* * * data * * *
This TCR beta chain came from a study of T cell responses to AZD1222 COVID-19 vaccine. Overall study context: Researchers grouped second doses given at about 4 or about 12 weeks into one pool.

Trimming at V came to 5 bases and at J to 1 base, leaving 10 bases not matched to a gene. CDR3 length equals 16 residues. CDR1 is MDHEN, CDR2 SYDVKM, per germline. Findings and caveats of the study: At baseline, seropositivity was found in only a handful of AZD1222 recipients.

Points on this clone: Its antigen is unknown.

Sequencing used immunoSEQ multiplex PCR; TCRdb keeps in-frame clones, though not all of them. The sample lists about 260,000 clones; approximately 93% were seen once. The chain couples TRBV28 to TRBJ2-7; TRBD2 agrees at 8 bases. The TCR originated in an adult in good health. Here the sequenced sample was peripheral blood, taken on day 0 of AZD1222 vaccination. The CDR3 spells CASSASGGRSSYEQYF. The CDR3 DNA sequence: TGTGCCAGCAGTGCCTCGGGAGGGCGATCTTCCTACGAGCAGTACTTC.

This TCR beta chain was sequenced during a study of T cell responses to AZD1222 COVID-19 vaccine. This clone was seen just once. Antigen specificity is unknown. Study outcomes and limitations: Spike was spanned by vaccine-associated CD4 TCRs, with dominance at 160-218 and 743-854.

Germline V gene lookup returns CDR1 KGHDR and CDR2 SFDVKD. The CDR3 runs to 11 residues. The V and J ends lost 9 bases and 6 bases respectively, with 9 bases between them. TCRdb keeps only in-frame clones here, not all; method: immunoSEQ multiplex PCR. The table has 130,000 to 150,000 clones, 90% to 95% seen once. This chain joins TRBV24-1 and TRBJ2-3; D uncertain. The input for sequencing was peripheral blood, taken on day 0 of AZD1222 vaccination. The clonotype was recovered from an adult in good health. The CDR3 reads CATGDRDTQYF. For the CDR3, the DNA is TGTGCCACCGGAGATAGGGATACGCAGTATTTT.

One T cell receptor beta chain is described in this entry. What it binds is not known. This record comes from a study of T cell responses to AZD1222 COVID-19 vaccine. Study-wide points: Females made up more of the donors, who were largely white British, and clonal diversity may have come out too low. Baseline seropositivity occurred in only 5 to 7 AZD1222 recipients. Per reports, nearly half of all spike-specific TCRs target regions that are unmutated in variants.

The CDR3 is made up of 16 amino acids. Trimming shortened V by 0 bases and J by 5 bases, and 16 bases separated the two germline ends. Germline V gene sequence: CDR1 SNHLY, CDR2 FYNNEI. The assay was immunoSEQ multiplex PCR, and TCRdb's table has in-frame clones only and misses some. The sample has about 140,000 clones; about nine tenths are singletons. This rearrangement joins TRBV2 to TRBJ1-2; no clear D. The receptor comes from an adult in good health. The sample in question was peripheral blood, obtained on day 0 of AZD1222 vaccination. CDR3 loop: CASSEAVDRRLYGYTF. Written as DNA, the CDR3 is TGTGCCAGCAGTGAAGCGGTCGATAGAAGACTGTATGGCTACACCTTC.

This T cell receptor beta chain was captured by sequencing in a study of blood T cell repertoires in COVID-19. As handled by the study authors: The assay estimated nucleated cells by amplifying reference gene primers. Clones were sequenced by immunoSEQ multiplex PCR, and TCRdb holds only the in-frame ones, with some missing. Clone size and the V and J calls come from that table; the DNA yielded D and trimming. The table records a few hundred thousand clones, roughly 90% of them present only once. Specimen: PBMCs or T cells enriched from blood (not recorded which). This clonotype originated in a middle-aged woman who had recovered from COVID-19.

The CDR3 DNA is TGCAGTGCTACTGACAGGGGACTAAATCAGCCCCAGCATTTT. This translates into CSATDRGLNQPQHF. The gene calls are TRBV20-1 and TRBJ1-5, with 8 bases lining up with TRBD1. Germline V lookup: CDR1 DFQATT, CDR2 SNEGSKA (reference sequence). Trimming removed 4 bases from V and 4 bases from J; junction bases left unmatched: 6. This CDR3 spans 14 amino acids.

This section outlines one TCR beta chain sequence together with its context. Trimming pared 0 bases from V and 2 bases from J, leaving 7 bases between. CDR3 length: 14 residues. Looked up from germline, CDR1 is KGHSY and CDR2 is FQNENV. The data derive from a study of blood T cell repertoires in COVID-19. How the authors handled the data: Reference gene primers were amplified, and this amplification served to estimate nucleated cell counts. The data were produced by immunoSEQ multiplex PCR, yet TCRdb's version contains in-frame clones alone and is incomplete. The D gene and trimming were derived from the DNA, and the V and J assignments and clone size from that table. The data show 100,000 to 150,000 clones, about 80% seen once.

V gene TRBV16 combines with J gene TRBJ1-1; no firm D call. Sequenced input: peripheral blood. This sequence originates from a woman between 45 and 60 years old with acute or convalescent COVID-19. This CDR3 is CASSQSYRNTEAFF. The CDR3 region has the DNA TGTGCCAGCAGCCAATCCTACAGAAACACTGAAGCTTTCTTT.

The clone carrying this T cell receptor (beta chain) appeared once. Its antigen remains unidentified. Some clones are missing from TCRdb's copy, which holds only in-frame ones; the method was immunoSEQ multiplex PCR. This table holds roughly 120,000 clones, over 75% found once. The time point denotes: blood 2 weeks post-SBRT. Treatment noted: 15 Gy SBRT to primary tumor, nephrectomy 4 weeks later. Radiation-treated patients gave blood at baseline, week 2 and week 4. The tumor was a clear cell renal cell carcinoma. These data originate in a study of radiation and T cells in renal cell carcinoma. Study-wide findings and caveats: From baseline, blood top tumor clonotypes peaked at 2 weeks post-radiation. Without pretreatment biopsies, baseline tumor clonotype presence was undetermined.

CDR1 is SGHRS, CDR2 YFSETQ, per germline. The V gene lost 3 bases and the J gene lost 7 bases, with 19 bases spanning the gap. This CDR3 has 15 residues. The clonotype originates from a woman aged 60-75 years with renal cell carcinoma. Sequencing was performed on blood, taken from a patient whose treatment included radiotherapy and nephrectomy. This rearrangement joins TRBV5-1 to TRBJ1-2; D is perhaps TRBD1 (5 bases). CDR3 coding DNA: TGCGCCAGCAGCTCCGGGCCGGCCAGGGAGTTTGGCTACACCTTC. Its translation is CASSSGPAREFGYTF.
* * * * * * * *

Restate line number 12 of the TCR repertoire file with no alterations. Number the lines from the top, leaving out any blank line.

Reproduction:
V gene TRBV16 combines with J gene TRBJ1-1; no firm D call. Sequenced input: peripheral blood. This sequence originates from a woman between 45 and 60 years old with acute or convalescent COVID-19. This CDR3 is CASSQSYRNTEAFF. The CDR3 region has the DNA TGTGCCAGCAGCCAATCCTACAGAAACACTGAAGCTTTCTTT.